Containers full of yesterday’s house-rendered duck fat and ghee sit above the stove, getting added to this and that as things bubble away. David and Chef are chatting about an old cookbook, referencing a laundry list of recipes. Eventually it’s agreed that the carrots should go with the sorrel sauce and that both are now accompanying the wild salmon. The aioli is going to join asparagus on the plate with Hokkaido scallops, too—I think. I try to confirm with David, who laughs. He’s not entirely sure either. “Sorry,” he chuckles. “There’s been a lot of switching around today.”
It’s 3:57, three minutes until open and sixty-three minutes until the menus go into the hands of guests. The wait staff has had to enforce a strict five-o’clock deadline with Chef Gilbert, who would likely keep adjusting the menu all night long. I’ve heard stories from Trisha, his wife, about dinner parties at their home when guests arrive and he’s still out trying to track down some specific vegetable. “That’s just Bill,” she tells me. “I just pour the wine and tell them dinner’s on its way.” She laughs.
Chopping tomatoes with a speed and precision that clearly comes from decades of practice, Chef lays out how the roasted grapes, going with the Chicken à la Diable, are to be spiced. Within seconds he’s stripping grapes off the bunch and into a frying pan, while confirming the roasting process with David. For such a tiny kitchen in a constant state of flux at this point, everyone is surprisingly upbeat and cordial. One line cook explains to another, “When I said ‘don’t touch that,’ I meant that it’s really hot, sorry. Of course you can touch it if you need to.” From their professionalism and demeanor, you wouldn’t know that the clock is ticking away.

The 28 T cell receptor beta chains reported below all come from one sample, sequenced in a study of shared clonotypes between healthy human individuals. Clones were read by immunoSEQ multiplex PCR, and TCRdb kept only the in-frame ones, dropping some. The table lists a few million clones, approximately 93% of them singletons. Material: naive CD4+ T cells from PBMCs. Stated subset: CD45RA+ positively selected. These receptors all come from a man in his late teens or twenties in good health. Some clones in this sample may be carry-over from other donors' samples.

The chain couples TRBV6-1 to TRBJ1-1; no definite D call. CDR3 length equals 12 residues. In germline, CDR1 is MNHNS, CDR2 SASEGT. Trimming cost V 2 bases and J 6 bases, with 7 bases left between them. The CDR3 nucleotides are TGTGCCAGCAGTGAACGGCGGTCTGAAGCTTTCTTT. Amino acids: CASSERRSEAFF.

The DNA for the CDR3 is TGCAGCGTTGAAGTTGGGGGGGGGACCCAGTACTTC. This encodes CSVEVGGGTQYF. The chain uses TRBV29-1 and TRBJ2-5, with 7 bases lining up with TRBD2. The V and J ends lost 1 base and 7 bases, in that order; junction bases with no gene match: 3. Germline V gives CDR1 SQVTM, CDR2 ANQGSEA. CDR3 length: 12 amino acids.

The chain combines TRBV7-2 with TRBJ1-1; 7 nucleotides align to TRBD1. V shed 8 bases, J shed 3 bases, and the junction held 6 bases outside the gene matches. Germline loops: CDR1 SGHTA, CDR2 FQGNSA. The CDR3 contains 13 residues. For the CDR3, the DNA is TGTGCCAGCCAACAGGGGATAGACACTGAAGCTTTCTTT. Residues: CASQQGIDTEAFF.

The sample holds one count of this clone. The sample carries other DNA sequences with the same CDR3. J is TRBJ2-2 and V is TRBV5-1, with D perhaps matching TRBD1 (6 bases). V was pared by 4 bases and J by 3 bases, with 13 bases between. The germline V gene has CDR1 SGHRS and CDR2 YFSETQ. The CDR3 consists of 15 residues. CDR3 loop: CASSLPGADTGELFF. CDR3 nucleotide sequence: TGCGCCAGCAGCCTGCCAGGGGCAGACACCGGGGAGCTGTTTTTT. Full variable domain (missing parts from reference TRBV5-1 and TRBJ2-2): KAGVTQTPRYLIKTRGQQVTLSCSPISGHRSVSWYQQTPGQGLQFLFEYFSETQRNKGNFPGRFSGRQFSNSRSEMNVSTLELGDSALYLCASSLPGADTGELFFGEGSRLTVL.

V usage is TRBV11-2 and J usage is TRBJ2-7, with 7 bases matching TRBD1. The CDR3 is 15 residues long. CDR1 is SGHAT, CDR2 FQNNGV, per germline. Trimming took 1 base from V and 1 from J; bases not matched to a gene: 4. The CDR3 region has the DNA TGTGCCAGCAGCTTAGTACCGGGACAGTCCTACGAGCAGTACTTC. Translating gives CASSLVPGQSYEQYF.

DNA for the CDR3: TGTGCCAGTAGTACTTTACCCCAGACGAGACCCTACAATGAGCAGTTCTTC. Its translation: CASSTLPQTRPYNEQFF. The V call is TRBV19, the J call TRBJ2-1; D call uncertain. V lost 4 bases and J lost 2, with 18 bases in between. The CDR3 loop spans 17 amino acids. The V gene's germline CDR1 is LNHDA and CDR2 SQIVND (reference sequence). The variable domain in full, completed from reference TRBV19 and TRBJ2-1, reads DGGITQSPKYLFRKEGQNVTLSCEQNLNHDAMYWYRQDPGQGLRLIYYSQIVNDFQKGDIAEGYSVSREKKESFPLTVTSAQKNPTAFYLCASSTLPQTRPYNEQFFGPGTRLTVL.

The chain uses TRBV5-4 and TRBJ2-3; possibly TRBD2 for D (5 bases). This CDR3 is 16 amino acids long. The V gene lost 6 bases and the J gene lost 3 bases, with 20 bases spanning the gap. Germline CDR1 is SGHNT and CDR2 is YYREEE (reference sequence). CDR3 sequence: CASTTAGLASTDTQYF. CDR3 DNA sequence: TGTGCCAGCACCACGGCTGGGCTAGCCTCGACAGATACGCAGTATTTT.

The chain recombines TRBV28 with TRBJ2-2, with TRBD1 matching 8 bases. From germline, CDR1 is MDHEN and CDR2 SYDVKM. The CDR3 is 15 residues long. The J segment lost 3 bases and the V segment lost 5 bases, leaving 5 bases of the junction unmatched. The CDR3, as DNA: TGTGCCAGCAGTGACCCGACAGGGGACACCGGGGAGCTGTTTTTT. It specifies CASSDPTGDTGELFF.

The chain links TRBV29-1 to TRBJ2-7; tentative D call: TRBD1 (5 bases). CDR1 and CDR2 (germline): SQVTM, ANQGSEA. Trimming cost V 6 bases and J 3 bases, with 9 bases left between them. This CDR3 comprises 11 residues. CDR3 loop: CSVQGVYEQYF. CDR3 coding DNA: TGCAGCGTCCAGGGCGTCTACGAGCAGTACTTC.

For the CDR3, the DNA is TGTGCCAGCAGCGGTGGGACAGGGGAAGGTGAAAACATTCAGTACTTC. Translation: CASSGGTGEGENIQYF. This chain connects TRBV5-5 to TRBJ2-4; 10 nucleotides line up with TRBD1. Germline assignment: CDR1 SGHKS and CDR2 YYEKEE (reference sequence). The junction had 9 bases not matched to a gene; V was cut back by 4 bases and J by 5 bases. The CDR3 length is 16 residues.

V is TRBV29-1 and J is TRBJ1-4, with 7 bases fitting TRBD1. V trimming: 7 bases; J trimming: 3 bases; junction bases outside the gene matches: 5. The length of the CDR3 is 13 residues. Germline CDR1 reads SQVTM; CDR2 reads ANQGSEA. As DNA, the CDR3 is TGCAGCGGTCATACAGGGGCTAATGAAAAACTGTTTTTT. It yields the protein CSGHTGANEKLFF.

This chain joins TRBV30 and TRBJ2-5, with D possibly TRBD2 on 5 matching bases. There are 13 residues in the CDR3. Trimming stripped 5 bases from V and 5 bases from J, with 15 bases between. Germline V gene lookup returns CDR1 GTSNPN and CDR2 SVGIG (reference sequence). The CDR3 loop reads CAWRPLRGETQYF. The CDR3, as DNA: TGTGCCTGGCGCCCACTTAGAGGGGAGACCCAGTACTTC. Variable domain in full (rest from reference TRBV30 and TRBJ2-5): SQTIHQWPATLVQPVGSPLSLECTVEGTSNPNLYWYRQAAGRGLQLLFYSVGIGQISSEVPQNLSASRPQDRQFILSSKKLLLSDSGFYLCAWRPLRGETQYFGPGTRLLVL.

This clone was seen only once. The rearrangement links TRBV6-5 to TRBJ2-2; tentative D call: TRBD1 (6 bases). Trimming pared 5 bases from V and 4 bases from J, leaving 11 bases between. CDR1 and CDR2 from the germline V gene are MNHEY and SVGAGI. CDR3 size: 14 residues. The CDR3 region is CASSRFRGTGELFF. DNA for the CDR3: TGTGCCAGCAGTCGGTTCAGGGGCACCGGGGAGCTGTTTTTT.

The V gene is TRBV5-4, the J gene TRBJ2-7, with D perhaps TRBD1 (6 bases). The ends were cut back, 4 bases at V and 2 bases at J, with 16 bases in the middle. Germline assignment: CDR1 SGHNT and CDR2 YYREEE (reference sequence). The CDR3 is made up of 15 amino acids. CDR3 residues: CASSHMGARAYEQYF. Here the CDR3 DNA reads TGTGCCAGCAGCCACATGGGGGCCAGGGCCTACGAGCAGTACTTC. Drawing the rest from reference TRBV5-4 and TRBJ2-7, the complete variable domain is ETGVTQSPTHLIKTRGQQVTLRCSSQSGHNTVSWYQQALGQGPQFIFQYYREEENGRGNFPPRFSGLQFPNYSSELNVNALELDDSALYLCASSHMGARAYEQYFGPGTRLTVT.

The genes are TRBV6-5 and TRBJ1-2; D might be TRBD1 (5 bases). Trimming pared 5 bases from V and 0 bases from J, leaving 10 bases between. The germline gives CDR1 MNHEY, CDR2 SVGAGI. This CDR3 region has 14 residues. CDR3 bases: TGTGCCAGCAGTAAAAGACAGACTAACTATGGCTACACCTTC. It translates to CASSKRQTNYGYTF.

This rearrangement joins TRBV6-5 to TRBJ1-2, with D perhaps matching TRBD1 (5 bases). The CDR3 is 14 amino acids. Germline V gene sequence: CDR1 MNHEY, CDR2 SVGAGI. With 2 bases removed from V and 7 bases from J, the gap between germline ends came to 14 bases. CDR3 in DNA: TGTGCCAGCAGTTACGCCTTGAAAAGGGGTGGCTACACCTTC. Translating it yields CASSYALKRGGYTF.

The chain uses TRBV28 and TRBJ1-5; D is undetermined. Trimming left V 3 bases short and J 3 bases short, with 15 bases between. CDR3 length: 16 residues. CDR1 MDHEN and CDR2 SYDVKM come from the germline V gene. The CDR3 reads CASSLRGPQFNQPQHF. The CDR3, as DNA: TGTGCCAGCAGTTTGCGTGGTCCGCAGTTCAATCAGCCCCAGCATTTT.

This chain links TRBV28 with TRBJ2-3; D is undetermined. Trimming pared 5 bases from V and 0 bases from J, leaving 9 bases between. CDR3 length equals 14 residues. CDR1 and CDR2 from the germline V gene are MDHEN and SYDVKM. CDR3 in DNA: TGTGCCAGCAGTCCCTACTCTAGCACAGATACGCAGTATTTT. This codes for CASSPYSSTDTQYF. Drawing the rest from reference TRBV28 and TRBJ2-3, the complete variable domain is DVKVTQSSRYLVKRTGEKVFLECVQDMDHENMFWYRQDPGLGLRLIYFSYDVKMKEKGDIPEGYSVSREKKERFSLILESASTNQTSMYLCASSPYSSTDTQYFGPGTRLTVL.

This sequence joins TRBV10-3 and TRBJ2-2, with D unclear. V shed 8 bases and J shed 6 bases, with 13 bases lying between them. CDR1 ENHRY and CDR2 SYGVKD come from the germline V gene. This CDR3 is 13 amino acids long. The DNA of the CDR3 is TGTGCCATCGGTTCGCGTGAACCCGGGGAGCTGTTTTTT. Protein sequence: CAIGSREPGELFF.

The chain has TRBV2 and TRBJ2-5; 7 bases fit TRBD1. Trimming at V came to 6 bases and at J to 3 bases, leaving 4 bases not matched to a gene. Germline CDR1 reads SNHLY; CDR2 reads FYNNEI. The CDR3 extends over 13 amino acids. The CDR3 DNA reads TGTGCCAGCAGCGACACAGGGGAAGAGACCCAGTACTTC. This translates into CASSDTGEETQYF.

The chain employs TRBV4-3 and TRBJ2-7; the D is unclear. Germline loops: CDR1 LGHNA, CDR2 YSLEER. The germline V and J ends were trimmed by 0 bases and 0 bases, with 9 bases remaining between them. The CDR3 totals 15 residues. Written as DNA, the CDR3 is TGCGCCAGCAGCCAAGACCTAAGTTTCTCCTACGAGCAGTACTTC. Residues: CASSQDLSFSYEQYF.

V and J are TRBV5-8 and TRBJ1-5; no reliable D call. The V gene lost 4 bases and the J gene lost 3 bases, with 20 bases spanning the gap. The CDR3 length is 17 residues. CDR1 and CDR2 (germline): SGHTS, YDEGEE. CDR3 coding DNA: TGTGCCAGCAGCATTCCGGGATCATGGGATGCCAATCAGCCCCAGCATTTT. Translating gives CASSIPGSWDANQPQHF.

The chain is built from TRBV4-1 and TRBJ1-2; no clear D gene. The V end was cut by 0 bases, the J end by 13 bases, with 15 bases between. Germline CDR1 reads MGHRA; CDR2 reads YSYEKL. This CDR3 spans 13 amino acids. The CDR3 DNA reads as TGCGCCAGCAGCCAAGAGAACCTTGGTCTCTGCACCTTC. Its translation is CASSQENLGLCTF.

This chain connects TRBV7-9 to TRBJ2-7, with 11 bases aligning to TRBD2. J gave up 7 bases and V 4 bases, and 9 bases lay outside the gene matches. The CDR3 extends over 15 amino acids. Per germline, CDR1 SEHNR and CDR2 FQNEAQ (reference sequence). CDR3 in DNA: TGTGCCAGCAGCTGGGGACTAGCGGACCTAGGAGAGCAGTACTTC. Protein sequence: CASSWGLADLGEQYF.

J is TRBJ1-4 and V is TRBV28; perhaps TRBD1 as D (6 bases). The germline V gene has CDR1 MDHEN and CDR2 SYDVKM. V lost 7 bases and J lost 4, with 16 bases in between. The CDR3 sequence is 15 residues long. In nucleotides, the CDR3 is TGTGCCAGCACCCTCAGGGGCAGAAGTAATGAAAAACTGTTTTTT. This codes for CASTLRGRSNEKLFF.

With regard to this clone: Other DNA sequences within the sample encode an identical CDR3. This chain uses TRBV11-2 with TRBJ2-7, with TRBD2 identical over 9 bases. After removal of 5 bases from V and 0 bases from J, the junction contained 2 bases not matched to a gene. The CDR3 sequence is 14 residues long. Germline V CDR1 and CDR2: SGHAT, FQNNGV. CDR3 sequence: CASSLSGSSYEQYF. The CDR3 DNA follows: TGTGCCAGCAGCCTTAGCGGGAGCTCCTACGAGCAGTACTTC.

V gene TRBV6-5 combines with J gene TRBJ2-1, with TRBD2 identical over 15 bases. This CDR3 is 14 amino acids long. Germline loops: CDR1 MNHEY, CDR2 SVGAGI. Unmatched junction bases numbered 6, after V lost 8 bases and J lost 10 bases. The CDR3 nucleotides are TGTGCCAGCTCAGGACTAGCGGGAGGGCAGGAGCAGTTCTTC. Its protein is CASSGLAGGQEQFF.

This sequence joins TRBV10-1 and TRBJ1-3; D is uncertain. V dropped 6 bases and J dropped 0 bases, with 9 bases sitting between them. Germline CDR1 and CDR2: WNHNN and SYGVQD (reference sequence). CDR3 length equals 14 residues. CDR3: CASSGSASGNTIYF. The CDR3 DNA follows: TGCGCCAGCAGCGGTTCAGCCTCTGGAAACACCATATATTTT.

“Yes, Chef,” echoes throughout. Everyone is executing their ever-shifting duties with such skill that it’s more than clear how well trained they all are. Chef’s grabbing tastes here and there, adding spices, stirring, instructing, and then, with a sly grin, he pulls a small whistle from his pocket and blows. Everyone pauses and looks up.
“It worked!” He laughs, showing me the whistle. “It’s new. I got it at REI this morning.”
We’re outside. It’s 4:07. Items are being added to and removed from the menu. Quantities are ascertained, and new arrivals are discussed, including trout roe. Chef is still instructing, even out here. It’s probably the tenth recipe I’ve heard him dispense from memory in the last hour. He’s making sure the eggplant on the lamb burgers will be properly roasted and gently reminds a line cook about following directions during service tonight.
“Do you know which president is on the million-dollar bill?” Chef asks. Some confused guesses follow. Hayes? Rutherford? “Hmm. The last one I got had Garfield.” He drops the straight face, and they all laugh and head back inside, the night’s menu finalized. It’s time to get serious.
Servers have been meticulously setting up tables on the lawn and porch around us. After the kitchen staff leaves, the tables are put back in order with some grumbling. This always happens. “So,” a server asks me, “are you getting a sense of the organized chaos back there?” I just laugh. A sense? Yes. Any idea how it all works so well? Not on my life.